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Technology fuels the job market

February 14, 2014

Contrary to concerns that technological advancements are hurting the job market, researchers have demonstrated that the advantages provided by technology can drive job growth. At a basic level, career opportunities in IT abound, but technology offers benefits for workers in other roles, as well. As with any shift in business operations, technological innovations will require the workforce to adapt to changing conditions, but when workers are empowered with the right skills and training, increased productivity and new opportunities have the potential to revitalize the economy.

Increased productivity can fuel job growth
The Information Technology and Innovation Foundation (ITIF) "Are Robots Taking Our Jobs, or Making Them?" report analyzed the impact of information technology and machines on the economy, with a mind to assess the validity of concerns that technological advancements contribute to rising unemployment. Throughout history, people have blamed automation when the economy experiences a recession, the source noted, but time and again such fears have proved unfounded. Instead, the workforce adapts to changing opportunities and processes, learning to work in different ways—but working nonetheless.

The report acknowledged that technological advancements such as automated manufacturing tools do have an immediate impact on workers in those fields, often resulting in layoffs as companies streamline their operations. However, technological innovation creates immediate IT job opportunities and can fuel long-term job growth and economic development. According to the report, this occurs in two general ways: Companies can increase their productivity, reduce their costs, inspire additional demand and grow; or economies can shift into higher-value industries that offer better paying jobs and provide more advanced products and services. Greater profitability also fuels job growth by giving employees more disposable income, enabling them to purchase additional goods and services, which creates greater demand for workers in those industries, the report added.

Transitioning to higher-tech industries can revitalize an economic community. That's the idea behind President Obama's tech hubs, which he announced during his State of the Union address. According to Politico, Pittsburgh is a success story in this regard. The source explained that robots and other technology helped prevent the city from experiencing an economic downfall like Detroit's.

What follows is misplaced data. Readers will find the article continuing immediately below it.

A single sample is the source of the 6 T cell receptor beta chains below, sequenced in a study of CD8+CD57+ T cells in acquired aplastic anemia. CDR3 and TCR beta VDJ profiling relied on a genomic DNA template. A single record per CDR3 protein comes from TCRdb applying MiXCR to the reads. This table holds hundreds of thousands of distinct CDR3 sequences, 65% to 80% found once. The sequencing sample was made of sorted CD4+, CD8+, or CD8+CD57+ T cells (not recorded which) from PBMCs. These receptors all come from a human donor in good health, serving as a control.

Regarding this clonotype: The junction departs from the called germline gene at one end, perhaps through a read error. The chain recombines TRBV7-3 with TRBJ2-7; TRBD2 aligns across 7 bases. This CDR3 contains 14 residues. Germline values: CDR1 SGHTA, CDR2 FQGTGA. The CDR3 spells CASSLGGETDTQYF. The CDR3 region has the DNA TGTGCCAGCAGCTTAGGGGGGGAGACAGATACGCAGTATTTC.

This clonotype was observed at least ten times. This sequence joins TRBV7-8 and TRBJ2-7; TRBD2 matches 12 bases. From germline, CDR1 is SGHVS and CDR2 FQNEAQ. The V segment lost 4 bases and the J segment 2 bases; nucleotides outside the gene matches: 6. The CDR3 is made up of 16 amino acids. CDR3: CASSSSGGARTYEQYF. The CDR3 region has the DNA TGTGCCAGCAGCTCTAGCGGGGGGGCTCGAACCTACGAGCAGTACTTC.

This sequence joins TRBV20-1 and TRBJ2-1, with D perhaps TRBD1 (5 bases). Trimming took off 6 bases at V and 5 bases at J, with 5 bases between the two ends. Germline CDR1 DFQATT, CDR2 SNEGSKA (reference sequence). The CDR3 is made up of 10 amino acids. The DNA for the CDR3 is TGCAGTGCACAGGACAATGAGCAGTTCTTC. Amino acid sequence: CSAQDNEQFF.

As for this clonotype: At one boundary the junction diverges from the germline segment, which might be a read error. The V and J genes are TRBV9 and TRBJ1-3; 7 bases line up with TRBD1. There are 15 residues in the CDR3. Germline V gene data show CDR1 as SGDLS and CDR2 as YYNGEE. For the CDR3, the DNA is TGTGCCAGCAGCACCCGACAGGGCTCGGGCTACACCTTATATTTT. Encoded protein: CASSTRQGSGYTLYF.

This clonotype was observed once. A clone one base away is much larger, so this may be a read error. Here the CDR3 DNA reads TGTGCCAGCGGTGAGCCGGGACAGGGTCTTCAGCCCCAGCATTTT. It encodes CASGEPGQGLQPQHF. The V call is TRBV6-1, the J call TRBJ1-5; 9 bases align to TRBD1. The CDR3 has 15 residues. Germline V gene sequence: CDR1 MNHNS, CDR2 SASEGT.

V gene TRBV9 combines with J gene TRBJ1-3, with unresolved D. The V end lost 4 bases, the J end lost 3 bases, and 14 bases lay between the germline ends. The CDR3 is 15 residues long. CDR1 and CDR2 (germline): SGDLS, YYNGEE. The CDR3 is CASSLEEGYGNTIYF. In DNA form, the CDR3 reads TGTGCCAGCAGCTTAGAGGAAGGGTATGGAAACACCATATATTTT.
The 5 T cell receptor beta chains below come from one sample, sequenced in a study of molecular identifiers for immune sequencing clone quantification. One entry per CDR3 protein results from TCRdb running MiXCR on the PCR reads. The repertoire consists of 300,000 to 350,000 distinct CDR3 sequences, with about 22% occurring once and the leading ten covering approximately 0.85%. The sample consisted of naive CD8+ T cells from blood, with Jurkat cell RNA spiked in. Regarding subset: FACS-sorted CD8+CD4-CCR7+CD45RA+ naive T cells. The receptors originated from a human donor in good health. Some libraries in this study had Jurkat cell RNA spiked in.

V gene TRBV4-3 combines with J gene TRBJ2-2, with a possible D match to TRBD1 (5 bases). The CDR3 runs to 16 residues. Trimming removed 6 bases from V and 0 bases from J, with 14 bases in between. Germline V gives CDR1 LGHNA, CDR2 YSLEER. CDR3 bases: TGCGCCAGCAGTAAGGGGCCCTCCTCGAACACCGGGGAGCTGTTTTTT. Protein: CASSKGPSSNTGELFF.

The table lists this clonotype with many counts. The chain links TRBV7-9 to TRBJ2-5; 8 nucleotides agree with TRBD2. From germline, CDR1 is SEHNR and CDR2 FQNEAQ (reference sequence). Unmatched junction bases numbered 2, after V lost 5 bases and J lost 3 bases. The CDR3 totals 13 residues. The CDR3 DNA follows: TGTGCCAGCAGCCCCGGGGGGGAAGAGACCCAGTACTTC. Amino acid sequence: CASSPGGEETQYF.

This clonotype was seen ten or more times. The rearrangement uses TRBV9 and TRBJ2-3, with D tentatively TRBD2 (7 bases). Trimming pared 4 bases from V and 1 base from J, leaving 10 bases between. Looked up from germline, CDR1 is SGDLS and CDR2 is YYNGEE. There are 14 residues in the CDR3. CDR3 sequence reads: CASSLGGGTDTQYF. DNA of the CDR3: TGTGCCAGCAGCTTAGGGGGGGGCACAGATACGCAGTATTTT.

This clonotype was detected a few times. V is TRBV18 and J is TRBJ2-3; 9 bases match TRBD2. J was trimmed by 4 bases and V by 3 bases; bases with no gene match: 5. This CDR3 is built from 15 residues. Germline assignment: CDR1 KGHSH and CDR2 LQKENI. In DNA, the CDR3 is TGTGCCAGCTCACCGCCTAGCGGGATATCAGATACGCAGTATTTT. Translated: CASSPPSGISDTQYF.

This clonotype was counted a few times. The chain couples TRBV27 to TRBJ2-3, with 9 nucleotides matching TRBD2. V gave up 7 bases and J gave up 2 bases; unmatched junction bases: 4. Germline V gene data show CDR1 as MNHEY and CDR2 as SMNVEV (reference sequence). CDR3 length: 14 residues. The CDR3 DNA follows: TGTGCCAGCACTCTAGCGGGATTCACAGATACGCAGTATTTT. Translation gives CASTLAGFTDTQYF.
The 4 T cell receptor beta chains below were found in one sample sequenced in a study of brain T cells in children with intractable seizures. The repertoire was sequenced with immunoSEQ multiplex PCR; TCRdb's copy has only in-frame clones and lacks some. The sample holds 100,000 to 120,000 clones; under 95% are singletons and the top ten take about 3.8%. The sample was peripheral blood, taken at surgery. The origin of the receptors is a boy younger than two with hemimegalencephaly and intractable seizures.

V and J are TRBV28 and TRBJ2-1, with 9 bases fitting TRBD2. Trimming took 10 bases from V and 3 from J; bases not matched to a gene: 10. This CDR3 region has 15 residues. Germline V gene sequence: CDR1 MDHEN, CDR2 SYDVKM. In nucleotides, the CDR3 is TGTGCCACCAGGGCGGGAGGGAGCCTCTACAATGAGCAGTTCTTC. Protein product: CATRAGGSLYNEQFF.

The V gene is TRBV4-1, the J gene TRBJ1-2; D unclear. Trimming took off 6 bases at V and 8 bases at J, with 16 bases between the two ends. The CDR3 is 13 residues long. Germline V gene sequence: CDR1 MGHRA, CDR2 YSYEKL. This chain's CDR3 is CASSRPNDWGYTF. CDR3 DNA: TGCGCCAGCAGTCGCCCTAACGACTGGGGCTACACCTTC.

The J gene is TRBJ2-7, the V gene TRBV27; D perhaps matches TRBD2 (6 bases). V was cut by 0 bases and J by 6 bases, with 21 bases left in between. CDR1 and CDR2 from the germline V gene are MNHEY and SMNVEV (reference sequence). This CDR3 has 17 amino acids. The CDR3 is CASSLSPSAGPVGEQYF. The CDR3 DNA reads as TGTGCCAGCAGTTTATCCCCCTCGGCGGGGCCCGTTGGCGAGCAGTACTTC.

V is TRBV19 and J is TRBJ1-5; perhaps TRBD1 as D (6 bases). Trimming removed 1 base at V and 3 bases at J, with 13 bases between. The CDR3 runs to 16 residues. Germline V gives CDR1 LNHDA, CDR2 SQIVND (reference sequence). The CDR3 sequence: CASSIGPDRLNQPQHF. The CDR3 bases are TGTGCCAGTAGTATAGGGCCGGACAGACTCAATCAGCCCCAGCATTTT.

Opportunities in STEM—and beyond
As technology becomes increasingly advanced and embedded in various industries, it's clear that the demand for IT experts has become pressing. From information security to Big Data analytics, companies need professionals who can manage their IT network services, keep their resources safe and advise them on implementing new tools. Recent research by Burning Glass Technologies has shown that the demand for science, technology, engineering and mathematics (STEM) professionals is even higher than anticipated, according to US News. Growing concerns over security breaches have also fueled demand for experts. The Washington Post reported that the federal government, for example, plans to increase its cybersecurity staff  in 2014.

In addition to IT careers, the importance of technology in the modern workplace means that people in many roles will need to have greater understanding of IT resources. This will likely fuel more demand for IT training, especially as technology transforms the types of jobs available for workers. Part of the global deficit in IT skills is caused by a lack of technological training for workers in non-IT roles, American News Report explained. To address this issue, companies may need to hire additional staff to train their employees or turn to training and certification classes to improve the abilities of their workforce.

"Businesspeople today need technology skills—plain and simple," said Andrew Ford of Global Knowledge, according to the news source. "Literally, every project and every job role has a technology component. Whether you are in project management, business analysis or any business role, you need to understand that technology not only supports, but it influences how your organization functions."

The bottom line is that technology will continue to drive productivity and change business operations. Instead of hurting the job market, these transitions can provide exciting opportunities and economic growth. And resisting technological innovation for the sake of job preservation could be detrimental in the long term: ITIF president Robert Atkinson told the National Economists Club that Europeans tend to avoid enhancing productivity with technology, Bloomberg Law reported, and this is harming their long-term economic development. 

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